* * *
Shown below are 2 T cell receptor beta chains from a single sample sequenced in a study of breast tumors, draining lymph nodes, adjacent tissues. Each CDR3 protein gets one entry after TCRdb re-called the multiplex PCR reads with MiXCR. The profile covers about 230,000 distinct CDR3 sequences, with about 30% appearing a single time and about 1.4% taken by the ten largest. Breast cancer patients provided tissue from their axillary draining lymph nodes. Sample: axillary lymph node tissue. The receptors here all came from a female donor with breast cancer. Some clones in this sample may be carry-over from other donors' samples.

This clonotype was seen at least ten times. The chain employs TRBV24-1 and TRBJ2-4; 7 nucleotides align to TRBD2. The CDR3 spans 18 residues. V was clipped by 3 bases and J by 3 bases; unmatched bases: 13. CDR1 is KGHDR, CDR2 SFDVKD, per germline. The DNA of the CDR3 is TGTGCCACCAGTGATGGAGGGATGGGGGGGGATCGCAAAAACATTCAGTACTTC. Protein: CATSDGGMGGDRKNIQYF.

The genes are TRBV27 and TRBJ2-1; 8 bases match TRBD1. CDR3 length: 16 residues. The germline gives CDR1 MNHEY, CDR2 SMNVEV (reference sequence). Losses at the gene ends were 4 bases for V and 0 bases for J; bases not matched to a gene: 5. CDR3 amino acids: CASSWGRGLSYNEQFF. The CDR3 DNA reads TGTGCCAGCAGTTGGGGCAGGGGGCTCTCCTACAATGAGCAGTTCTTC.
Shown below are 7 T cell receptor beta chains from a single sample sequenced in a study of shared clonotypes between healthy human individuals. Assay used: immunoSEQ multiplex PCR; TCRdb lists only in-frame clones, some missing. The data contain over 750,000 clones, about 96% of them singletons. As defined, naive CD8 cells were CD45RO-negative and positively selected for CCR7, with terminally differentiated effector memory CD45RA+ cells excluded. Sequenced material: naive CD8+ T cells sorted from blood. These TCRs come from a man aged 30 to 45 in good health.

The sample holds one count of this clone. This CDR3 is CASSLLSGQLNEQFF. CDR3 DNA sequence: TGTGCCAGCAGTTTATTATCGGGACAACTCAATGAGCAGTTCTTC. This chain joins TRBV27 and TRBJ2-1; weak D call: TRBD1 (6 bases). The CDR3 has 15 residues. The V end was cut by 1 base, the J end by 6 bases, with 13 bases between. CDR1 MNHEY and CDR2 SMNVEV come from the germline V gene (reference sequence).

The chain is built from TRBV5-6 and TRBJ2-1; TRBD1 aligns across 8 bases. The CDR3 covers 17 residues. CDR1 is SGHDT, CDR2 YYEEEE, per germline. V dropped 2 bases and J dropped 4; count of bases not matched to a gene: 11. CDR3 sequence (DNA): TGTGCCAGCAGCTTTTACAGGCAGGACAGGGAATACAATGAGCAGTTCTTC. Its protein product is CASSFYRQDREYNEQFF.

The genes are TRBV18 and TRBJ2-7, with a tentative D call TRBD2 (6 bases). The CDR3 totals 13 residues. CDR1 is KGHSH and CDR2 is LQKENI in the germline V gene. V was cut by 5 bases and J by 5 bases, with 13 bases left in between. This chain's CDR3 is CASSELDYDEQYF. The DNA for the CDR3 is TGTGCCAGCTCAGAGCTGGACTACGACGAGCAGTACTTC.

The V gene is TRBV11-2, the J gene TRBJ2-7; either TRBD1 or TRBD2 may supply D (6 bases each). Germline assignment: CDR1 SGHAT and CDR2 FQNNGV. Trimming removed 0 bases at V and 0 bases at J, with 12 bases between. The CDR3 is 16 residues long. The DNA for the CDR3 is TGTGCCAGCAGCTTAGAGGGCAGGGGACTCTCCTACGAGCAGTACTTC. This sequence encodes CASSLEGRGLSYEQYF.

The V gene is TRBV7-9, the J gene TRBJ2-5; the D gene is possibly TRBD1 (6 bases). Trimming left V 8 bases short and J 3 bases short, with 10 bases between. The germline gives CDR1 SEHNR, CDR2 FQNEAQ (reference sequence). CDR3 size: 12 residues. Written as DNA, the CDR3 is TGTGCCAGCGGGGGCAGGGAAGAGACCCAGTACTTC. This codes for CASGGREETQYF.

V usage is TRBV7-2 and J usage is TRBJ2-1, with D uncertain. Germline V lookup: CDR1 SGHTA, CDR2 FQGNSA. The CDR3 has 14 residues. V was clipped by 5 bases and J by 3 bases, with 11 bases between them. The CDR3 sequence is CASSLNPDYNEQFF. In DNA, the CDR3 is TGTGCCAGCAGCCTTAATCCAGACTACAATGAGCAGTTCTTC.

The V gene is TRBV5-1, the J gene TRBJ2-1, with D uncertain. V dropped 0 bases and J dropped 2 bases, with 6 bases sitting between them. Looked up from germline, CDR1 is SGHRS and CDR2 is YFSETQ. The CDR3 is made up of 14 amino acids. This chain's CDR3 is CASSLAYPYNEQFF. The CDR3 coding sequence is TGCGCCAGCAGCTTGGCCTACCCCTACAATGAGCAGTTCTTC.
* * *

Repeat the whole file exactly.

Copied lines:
Shown below are 2 T cell receptor beta chains from a single sample sequenced in a study of breast tumors, draining lymph nodes, adjacent tissues. Each CDR3 protein gets one entry after TCRdb re-called the multiplex PCR reads with MiXCR. The profile covers about 230,000 distinct CDR3 sequences, with about 30% appearing a single time and about 1.4% taken by the ten largest. Breast cancer patients provided tissue from their axillary draining lymph nodes. Sample: axillary lymph node tissue. The receptors here all came from a female donor with breast cancer. Some clones in this sample may be carry-over from other donors' samples.

This clonotype was seen at least ten times. The chain employs TRBV24-1 and TRBJ2-4; 7 nucleotides align to TRBD2. The CDR3 spans 18 residues. V was clipped by 3 bases and J by 3 bases; unmatched bases: 13. CDR1 is KGHDR, CDR2 SFDVKD, per germline. The DNA of the CDR3 is TGTGCCACCAGTGATGGAGGGATGGGGGGGGATCGCAAAAACATTCAGTACTTC. Protein: CATSDGGMGGDRKNIQYF.

The genes are TRBV27 and TRBJ2-1; 8 bases match TRBD1. CDR3 length: 16 residues. The germline gives CDR1 MNHEY, CDR2 SMNVEV (reference sequence). Losses at the gene ends were 4 bases for V and 0 bases for J; bases not matched to a gene: 5. CDR3 amino acids: CASSWGRGLSYNEQFF. The CDR3 DNA reads TGTGCCAGCAGTTGGGGCAGGGGGCTCTCCTACAATGAGCAGTTCTTC.
Shown below are 7 T cell receptor beta chains from a single sample sequenced in a study of shared clonotypes between healthy human individuals. Assay used: immunoSEQ multiplex PCR; TCRdb lists only in-frame clones, some missing. The data contain over 750,000 clones, about 96% of them singletons. As defined, naive CD8 cells were CD45RO-negative and positively selected for CCR7, with terminally differentiated effector memory CD45RA+ cells excluded. Sequenced material: naive CD8+ T cells sorted from blood. These TCRs come from a man aged 30 to 45 in good health.

The sample holds one count of this clone. This CDR3 is CASSLLSGQLNEQFF. CDR3 DNA sequence: TGTGCCAGCAGTTTATTATCGGGACAACTCAATGAGCAGTTCTTC. This chain joins TRBV27 and TRBJ2-1; weak D call: TRBD1 (6 bases). The CDR3 has 15 residues. The V end was cut by 1 base, the J end by 6 bases, with 13 bases between. CDR1 MNHEY and CDR2 SMNVEV come from the germline V gene (reference sequence).

The chain is built from TRBV5-6 and TRBJ2-1; TRBD1 aligns across 8 bases. The CDR3 covers 17 residues. CDR1 is SGHDT, CDR2 YYEEEE, per germline. V dropped 2 bases and J dropped 4; count of bases not matched to a gene: 11. CDR3 sequence (DNA): TGTGCCAGCAGCTTTTACAGGCAGGACAGGGAATACAATGAGCAGTTCTTC. Its protein product is CASSFYRQDREYNEQFF.

The genes are TRBV18 and TRBJ2-7, with a tentative D call TRBD2 (6 bases). The CDR3 totals 13 residues. CDR1 is KGHSH and CDR2 is LQKENI in the germline V gene. V was cut by 5 bases and J by 5 bases, with 13 bases left in between. This chain's CDR3 is CASSELDYDEQYF. The DNA for the CDR3 is TGTGCCAGCTCAGAGCTGGACTACGACGAGCAGTACTTC.

The V gene is TRBV11-2, the J gene TRBJ2-7; either TRBD1 or TRBD2 may supply D (6 bases each). Germline assignment: CDR1 SGHAT and CDR2 FQNNGV. Trimming removed 0 bases at V and 0 bases at J, with 12 bases between. The CDR3 is 16 residues long. The DNA for the CDR3 is TGTGCCAGCAGCTTAGAGGGCAGGGGACTCTCCTACGAGCAGTACTTC. This sequence encodes CASSLEGRGLSYEQYF.

The V gene is TRBV7-9, the J gene TRBJ2-5; the D gene is possibly TRBD1 (6 bases). Trimming left V 8 bases short and J 3 bases short, with 10 bases between. The germline gives CDR1 SEHNR, CDR2 FQNEAQ (reference sequence). CDR3 size: 12 residues. Written as DNA, the CDR3 is TGTGCCAGCGGGGGCAGGGAAGAGACCCAGTACTTC. This codes for CASGGREETQYF.

V usage is TRBV7-2 and J usage is TRBJ2-1, with D uncertain. Germline V lookup: CDR1 SGHTA, CDR2 FQGNSA. The CDR3 has 14 residues. V was clipped by 5 bases and J by 3 bases, with 11 bases between them. The CDR3 sequence is CASSLNPDYNEQFF. In DNA, the CDR3 is TGTGCCAGCAGCCTTAATCCAGACTACAATGAGCAGTTCTTC.

The V gene is TRBV5-1, the J gene TRBJ2-1, with D uncertain. V dropped 0 bases and J dropped 2 bases, with 6 bases sitting between them. Looked up from germline, CDR1 is SGHRS and CDR2 is YFSETQ. The CDR3 is made up of 14 amino acids. This chain's CDR3 is CASSLAYPYNEQFF. The CDR3 coding sequence is TGCGCCAGCAGCTTGGCCTACCCCTACAATGAGCAGTTCTTC.